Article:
René Descartes is considered to be the father of modern philosophy. Known arguably for the most famous words in the history of philosophical thought, “I think therefore I am“. He uttered these words in his pursuit of a theory of knowledge that could dispel conclusively the skeptics claim that true knowledge is not possible. As a rationalist he held that only the mind could discover knowledge that is beyond doubt, with a certainty on par with mathematical concepts. He held the senses were not to be trusted to deliver such knowledge. A view contrary to what empiricists such as Locke and Hume held, that only experience, our senses, could give us knowledge of the world. To do this he came up with his method of doubt which was to doubt anything that could be false or was not necessarily true (such as the existence of an actual world outside of his mind). For example he doubted the physical world exists because he could be deceived by an evil demon, or the more modern version which is he could be a brain in a vat that is stimulated by a mad scientists to have the perceptions of a world – either way senses are not reliable according to Descartes. He eventually reached a belief that he thought was impossible to doubt – his own existence as a thinking thing! Hence I think therefore I exist. His existence would then provide the foundation upon which he could build a theory of knowledge that would provide knowledge with certainty.
Clear and distinct ideas essential to critical thinking
“If when I don’t perceive the truth vividly and clearly enough I simply suspend judgment, it’s clear that I am behaving correctly and avoiding error. It is a misuse of my free will to have an opinion in such cases: if I choose the wrong side I shall be in error; and even if I choose the right side, I shall be at fault because I’ll have come to the truth by sheer chance and not through a perception of my intellect”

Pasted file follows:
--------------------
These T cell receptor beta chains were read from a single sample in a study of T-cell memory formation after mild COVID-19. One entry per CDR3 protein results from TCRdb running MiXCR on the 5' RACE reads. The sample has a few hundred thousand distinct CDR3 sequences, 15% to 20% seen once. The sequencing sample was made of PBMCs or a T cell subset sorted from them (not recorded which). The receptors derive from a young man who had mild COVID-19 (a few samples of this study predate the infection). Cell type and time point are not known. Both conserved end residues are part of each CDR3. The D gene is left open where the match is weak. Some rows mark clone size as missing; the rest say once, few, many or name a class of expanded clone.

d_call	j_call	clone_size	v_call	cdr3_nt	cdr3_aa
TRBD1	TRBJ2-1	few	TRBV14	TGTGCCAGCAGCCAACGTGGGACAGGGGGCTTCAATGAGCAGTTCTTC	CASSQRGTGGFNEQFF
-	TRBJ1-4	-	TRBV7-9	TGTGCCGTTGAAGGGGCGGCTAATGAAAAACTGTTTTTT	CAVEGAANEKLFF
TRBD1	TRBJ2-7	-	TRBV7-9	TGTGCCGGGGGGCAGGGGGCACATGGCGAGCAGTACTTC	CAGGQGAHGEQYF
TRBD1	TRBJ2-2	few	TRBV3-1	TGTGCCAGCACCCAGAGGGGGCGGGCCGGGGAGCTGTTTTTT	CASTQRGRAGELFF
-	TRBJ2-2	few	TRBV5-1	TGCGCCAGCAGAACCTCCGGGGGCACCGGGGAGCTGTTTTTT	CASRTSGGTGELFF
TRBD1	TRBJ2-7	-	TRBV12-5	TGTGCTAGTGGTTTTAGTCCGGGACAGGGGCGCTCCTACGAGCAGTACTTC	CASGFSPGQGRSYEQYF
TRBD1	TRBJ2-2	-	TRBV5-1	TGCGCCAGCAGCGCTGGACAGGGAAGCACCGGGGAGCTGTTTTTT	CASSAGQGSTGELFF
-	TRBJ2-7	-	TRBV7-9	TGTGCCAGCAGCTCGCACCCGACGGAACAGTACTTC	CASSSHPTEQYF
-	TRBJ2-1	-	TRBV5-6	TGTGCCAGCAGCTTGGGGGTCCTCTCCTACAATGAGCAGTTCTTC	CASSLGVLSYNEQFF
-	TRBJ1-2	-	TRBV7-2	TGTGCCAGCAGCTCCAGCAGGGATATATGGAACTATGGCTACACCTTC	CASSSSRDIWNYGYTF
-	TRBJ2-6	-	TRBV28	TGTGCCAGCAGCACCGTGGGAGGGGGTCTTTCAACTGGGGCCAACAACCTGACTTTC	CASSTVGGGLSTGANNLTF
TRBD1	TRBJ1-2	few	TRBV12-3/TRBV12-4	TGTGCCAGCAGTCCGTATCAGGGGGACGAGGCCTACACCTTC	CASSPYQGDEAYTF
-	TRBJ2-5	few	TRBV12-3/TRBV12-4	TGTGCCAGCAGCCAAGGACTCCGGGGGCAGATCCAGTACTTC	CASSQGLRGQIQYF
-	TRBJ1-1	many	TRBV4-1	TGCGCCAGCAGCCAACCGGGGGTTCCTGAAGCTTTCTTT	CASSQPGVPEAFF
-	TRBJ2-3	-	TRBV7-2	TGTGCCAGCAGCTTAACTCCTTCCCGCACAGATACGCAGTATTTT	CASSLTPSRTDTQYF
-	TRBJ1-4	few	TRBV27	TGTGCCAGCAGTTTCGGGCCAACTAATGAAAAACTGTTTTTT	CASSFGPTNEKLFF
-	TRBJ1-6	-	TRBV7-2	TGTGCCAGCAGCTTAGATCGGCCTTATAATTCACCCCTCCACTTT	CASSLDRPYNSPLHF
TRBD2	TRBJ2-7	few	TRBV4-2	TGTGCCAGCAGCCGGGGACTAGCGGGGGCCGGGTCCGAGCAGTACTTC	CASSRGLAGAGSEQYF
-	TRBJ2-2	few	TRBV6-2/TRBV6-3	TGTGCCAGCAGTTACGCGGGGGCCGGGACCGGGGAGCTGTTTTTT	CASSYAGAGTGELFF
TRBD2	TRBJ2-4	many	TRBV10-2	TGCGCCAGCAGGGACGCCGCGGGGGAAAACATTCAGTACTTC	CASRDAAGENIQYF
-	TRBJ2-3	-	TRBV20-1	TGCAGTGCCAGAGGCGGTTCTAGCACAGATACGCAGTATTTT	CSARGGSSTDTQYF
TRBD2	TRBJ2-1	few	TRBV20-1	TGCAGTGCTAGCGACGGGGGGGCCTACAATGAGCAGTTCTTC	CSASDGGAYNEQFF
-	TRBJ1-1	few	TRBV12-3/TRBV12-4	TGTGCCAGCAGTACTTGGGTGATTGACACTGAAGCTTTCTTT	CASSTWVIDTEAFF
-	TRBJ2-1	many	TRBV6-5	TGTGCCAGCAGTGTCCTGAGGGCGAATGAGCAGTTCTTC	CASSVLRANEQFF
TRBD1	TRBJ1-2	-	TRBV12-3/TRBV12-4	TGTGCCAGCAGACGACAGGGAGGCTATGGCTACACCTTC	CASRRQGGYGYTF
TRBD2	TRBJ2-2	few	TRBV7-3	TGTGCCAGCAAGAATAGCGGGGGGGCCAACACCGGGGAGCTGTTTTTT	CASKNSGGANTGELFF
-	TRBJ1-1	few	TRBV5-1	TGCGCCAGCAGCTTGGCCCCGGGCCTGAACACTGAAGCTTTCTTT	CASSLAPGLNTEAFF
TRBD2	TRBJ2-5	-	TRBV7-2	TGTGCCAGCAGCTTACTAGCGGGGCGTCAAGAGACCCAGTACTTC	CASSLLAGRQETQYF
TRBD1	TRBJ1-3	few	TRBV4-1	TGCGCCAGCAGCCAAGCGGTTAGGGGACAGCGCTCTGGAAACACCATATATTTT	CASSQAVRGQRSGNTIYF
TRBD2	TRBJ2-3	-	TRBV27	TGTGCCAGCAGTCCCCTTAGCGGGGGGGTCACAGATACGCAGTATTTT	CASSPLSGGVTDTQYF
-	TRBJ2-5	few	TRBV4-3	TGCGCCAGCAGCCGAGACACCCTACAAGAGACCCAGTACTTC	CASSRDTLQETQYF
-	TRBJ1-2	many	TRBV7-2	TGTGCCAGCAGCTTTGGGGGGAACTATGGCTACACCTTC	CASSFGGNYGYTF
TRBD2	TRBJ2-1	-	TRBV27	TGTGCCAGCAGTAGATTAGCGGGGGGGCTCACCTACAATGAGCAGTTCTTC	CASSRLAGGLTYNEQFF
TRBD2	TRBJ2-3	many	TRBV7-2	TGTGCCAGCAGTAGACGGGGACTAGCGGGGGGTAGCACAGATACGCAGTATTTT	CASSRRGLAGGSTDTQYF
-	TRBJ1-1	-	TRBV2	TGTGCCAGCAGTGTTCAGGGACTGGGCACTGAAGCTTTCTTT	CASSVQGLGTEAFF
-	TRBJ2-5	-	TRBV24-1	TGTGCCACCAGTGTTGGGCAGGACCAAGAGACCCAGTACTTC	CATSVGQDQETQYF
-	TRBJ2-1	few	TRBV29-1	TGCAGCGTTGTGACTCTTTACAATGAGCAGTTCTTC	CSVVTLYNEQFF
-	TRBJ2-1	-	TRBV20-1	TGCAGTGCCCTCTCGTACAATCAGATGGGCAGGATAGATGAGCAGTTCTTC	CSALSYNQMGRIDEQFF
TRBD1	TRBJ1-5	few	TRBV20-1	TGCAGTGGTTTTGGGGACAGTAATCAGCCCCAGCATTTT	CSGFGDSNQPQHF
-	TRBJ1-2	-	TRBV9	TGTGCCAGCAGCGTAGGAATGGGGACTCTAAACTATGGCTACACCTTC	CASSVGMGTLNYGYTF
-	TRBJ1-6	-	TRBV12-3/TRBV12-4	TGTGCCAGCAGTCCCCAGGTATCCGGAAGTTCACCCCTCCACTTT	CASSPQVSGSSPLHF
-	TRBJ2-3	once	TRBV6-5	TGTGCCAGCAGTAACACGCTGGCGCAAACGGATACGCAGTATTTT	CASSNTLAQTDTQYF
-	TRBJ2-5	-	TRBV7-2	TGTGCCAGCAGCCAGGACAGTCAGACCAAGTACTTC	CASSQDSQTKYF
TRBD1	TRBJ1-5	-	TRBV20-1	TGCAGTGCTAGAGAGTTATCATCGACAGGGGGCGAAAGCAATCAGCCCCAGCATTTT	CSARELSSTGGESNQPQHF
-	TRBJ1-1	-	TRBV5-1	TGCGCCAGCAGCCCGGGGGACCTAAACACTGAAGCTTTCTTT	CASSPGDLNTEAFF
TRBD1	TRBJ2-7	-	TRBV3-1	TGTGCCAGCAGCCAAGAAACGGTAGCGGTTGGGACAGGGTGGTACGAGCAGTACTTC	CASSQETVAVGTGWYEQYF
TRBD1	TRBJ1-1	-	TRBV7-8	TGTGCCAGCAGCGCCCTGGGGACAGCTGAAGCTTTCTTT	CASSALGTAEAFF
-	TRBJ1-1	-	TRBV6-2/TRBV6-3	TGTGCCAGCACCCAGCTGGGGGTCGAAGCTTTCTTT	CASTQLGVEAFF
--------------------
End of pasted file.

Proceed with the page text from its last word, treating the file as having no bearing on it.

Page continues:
(1) The first was never to accept anything as true if I didn’t have evident knowledge of its truth: that is, carefully to avoid jumping to conclusions and preserving old opinions, and to include in my judgments only what presented itself to my mind so vividly and so clearly that I had no basis for calling it in question.(2) The second was to divide each of the difficulties I examined into as many parts as possible and as might be required in order to resolve them better.(3)The third was to direct my thoughts in an orderly manner, by •starting with the simplest and most easily known objects in order to move up gradually to knowledge of the most complex, and by stipulating some order even among objects that have no natural order of precedence.(4) And the last was to make all my enumerations so complete, and my reviews so comprehensive, that I could be sure that I hadn’t overlooked anything.
Why we make errors in our thinking – The will over steps it’s limits
“Well, then, where do my mistakes come from? Their source is the fact that my will has a wider scope than my intellect has, so that I am free to form beliefs on topics that I don’t understand. Instead of behaving as I ought to, namely by restricting my will to the territory that my understanding covers, that is, suspending judgment when I am not intellectually in control, I let my will run loose, applying it to matters that I don’t understand. In such cases there is nothing to stop the will from veering this way or that, so it easily turns away from what is true and good. That is the source of my error and sin.“